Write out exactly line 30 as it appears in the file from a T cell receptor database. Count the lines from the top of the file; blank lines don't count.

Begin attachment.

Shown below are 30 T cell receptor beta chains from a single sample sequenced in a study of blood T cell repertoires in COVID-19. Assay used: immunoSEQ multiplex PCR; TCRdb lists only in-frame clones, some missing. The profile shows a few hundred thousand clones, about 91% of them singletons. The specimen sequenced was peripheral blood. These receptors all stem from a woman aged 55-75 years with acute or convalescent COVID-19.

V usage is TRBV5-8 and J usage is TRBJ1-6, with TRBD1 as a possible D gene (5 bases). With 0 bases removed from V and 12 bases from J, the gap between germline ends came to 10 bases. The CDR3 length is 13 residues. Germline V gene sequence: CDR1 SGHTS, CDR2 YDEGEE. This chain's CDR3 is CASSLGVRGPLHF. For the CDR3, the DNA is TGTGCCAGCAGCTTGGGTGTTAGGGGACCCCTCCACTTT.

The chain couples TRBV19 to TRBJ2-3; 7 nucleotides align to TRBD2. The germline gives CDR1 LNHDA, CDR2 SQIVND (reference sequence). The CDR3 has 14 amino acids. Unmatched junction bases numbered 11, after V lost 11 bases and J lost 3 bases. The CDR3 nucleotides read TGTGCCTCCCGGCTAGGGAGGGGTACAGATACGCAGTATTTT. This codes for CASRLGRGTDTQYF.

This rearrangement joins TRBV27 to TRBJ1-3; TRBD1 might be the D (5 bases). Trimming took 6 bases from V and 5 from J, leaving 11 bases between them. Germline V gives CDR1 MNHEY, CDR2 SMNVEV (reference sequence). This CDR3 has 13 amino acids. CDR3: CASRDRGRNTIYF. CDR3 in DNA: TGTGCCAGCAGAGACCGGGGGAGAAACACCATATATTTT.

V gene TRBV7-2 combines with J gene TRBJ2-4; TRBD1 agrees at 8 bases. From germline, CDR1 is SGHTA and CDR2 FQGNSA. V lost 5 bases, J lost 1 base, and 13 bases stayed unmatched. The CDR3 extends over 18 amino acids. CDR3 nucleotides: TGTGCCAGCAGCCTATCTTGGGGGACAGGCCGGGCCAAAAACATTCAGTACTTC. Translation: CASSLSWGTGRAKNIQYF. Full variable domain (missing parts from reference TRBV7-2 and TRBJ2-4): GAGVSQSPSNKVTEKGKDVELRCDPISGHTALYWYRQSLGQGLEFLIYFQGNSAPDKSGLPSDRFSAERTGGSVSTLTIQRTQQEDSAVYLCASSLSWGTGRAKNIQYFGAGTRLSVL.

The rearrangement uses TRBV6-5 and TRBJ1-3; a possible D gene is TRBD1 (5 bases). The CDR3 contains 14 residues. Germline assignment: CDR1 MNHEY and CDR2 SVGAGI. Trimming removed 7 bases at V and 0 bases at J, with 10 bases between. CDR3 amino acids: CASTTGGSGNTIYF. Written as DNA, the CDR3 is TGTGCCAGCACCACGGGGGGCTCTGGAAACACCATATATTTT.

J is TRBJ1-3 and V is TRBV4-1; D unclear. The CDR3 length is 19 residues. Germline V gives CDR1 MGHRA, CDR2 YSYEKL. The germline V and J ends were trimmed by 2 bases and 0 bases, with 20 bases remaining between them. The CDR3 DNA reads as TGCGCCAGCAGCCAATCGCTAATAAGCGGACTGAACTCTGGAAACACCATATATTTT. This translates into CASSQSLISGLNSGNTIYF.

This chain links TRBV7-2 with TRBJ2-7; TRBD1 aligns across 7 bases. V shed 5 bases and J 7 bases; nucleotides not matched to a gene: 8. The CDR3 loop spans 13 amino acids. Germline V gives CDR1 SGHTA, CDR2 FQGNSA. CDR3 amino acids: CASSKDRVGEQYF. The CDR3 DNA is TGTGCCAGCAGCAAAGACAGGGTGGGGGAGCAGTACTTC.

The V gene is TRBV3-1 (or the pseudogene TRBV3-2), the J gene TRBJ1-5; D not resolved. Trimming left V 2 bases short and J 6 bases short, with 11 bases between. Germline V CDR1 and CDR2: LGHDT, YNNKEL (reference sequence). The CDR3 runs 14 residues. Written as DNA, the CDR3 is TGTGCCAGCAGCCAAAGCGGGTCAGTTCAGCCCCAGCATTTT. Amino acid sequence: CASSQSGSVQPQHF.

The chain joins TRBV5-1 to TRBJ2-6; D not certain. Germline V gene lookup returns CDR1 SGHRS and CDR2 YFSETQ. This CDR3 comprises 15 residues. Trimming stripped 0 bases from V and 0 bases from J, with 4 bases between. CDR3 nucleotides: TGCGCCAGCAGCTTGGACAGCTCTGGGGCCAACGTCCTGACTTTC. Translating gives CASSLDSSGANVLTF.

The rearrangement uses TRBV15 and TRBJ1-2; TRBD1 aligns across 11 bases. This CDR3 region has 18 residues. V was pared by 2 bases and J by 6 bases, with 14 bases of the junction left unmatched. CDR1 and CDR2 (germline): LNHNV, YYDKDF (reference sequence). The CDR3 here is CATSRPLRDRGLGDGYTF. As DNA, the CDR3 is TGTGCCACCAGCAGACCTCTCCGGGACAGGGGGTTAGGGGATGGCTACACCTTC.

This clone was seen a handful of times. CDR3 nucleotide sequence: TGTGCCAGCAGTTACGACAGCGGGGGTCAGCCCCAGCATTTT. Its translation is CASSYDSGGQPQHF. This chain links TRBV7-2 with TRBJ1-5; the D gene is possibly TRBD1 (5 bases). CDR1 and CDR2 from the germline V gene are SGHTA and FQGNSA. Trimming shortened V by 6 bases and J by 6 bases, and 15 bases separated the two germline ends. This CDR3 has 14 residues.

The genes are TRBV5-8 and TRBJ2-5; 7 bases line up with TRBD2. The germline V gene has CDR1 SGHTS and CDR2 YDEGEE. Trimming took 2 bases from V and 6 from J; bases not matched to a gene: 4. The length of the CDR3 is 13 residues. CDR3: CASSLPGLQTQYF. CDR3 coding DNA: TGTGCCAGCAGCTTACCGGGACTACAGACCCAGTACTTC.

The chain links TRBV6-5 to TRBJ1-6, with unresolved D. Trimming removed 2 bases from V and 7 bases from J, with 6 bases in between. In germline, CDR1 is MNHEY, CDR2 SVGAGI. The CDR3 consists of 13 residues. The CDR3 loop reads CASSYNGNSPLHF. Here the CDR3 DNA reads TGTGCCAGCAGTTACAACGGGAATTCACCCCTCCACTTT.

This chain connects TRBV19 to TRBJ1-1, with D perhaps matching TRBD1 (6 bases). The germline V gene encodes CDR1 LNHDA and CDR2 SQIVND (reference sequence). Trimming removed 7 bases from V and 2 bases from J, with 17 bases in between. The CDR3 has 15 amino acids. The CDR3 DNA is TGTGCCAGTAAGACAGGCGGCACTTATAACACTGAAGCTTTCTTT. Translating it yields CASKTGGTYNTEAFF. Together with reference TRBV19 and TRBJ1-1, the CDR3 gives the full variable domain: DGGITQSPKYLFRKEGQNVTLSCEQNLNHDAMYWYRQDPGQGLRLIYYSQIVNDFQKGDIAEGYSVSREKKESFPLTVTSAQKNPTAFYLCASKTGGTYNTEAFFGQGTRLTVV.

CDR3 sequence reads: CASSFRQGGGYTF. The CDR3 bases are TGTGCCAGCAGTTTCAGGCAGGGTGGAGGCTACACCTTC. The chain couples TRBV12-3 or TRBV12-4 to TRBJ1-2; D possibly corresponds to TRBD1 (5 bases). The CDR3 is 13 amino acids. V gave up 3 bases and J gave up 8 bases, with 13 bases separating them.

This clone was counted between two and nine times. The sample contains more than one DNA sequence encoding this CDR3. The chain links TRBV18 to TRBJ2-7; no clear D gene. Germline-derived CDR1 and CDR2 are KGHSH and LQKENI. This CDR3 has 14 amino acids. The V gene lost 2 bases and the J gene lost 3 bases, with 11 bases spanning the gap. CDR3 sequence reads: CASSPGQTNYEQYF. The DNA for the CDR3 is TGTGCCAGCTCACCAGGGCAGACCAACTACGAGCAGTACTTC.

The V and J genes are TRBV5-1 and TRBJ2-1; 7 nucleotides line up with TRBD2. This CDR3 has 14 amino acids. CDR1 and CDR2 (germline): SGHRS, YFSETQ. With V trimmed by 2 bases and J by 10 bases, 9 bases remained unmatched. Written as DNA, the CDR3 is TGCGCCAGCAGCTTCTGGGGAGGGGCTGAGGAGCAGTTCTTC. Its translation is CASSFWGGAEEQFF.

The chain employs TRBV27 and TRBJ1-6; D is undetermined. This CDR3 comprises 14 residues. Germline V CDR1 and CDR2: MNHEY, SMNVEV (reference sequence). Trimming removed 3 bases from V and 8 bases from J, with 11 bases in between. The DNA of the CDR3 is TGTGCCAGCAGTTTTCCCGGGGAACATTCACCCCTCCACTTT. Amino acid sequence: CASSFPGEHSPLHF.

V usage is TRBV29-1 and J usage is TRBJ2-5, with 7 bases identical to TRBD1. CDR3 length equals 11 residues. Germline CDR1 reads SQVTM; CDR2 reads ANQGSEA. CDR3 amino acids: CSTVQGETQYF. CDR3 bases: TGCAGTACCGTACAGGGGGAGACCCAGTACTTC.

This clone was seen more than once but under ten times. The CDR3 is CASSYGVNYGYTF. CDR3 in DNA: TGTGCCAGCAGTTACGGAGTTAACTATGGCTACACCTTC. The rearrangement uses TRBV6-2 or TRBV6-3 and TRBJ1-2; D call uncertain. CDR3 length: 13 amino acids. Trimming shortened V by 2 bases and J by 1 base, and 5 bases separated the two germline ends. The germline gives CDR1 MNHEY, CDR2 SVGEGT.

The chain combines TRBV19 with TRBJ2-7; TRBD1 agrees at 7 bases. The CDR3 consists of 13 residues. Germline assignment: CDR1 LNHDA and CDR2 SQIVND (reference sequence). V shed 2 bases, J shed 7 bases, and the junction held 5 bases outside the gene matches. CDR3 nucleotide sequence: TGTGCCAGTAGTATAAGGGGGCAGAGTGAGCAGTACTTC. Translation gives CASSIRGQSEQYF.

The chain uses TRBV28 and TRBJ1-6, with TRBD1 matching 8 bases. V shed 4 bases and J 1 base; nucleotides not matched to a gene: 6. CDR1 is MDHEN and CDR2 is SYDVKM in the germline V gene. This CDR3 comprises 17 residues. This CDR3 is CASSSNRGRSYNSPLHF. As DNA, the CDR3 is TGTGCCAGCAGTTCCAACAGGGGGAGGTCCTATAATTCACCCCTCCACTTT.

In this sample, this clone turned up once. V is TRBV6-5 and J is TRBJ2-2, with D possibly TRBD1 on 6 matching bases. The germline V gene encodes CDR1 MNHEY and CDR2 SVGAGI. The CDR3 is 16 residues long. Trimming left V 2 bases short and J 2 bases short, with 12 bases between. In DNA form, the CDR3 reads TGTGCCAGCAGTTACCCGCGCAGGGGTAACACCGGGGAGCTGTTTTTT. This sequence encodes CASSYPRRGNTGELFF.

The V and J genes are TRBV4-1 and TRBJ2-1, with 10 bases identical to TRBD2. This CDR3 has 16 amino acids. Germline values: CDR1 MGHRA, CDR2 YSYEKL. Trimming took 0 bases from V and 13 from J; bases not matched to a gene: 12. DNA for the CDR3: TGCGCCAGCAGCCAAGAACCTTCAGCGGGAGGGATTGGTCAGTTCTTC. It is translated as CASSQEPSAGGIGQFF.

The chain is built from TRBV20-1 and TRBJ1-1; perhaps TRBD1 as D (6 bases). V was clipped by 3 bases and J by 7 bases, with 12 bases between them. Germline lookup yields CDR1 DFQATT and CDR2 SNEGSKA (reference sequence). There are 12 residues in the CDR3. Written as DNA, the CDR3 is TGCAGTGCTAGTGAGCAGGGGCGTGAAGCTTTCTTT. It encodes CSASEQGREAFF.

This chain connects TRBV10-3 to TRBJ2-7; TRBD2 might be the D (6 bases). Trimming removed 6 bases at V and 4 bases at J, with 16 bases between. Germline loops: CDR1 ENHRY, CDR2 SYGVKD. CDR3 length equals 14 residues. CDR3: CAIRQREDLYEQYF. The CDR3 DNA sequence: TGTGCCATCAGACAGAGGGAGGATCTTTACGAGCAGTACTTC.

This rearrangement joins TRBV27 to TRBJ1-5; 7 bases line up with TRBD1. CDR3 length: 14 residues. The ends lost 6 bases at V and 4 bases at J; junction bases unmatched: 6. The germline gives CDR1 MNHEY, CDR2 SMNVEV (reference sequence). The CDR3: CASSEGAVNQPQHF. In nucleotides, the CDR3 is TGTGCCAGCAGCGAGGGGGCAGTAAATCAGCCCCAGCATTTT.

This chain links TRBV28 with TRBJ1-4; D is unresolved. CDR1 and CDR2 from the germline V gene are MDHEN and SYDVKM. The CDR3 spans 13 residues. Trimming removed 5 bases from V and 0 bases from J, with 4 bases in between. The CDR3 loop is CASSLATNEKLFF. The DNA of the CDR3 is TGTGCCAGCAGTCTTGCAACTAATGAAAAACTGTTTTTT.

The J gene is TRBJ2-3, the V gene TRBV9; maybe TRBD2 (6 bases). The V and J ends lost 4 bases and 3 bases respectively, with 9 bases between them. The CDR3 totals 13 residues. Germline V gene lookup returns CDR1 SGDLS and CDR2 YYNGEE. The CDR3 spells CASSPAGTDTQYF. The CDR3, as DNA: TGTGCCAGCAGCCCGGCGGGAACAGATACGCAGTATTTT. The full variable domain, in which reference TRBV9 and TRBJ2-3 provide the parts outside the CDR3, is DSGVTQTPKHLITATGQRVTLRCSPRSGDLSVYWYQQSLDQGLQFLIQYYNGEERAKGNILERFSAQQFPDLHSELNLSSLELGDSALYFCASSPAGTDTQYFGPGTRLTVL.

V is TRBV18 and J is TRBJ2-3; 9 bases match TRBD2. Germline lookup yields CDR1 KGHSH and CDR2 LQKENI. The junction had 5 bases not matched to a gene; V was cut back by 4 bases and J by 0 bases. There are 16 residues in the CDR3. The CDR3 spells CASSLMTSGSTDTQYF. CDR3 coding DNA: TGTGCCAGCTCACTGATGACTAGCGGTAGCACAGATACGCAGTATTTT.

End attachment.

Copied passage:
The J gene is TRBJ2-3, the V gene TRBV9; maybe TRBD2 (6 bases). The V and J ends lost 4 bases and 3 bases respectively, with 9 bases between them. The CDR3 totals 13 residues. Germline V gene lookup returns CDR1 SGDLS and CDR2 YYNGEE. The CDR3 spells CASSPAGTDTQYF. The CDR3, as DNA: TGTGCCAGCAGCCCGGCGGGAACAGATACGCAGTATTTT. The full variable domain, in which reference TRBV9 and TRBJ2-3 provide the parts outside the CDR3, is DSGVTQTPKHLITATGQRVTLRCSPRSGDLSVYWYQQSLDQGLQFLIQYYNGEERAKGNILERFSAQQFPDLHSELNLSSLELGDSALYFCASSPAGTDTQYFGPGTRLTVL.